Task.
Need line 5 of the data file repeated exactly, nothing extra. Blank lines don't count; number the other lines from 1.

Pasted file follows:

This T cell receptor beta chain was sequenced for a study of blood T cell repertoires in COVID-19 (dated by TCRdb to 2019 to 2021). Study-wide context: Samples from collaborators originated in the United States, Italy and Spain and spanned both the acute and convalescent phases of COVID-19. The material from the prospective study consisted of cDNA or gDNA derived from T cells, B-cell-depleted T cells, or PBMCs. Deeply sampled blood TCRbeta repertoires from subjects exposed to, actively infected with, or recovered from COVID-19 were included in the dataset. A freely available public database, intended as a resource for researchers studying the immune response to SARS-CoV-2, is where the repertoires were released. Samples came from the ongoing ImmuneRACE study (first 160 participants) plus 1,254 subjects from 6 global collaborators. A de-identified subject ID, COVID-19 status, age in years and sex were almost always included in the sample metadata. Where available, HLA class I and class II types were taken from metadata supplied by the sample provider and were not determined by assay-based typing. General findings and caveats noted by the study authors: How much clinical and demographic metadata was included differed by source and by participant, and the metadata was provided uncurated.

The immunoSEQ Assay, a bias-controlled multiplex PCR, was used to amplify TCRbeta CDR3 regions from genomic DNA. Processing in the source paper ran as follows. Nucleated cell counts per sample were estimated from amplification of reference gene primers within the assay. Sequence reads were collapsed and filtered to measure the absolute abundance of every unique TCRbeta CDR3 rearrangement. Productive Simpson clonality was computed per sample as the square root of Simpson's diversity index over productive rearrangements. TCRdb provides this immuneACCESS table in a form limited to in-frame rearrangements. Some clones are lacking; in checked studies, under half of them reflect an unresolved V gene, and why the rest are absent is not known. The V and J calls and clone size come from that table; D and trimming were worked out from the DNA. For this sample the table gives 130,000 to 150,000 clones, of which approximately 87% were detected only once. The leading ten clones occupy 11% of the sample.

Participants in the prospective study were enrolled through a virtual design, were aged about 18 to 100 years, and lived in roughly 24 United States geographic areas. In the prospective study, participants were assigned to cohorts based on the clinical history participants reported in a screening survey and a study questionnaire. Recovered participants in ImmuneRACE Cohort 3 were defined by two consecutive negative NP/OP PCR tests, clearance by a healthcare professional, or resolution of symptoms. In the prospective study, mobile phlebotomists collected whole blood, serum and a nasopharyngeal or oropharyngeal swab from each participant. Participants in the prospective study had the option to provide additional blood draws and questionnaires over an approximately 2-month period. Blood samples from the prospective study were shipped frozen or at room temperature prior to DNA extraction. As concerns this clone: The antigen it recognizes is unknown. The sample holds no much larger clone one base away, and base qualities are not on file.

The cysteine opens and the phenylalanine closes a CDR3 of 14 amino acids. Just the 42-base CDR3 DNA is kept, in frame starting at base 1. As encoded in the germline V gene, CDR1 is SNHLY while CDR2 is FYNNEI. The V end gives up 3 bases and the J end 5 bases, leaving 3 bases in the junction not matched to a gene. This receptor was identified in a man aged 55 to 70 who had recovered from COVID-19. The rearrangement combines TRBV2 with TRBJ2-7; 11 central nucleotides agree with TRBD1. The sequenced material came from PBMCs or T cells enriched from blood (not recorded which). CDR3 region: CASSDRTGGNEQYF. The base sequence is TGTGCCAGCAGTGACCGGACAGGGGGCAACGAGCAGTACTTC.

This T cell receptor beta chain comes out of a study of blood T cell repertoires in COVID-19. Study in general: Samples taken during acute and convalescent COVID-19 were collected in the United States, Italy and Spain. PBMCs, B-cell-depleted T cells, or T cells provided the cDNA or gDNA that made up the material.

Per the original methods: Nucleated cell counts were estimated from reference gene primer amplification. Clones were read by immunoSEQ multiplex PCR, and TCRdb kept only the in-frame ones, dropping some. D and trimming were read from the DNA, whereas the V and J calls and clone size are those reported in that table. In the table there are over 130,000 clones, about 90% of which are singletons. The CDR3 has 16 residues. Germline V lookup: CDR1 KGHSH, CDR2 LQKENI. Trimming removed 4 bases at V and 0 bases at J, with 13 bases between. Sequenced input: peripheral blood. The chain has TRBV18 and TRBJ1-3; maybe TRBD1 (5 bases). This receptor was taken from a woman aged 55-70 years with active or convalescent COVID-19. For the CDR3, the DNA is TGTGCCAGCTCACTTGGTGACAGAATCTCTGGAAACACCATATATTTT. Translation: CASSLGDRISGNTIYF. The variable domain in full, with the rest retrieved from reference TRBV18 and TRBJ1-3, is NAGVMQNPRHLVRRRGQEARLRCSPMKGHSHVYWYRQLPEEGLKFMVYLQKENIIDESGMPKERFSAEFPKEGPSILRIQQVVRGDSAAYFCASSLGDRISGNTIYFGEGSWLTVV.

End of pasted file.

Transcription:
This T cell receptor beta chain comes out of a study of blood T cell repertoires in COVID-19. Study in general: Samples taken during acute and convalescent COVID-19 were collected in the United States, Italy and Spain. PBMCs, B-cell-depleted T cells, or T cells provided the cDNA or gDNA that made up the material.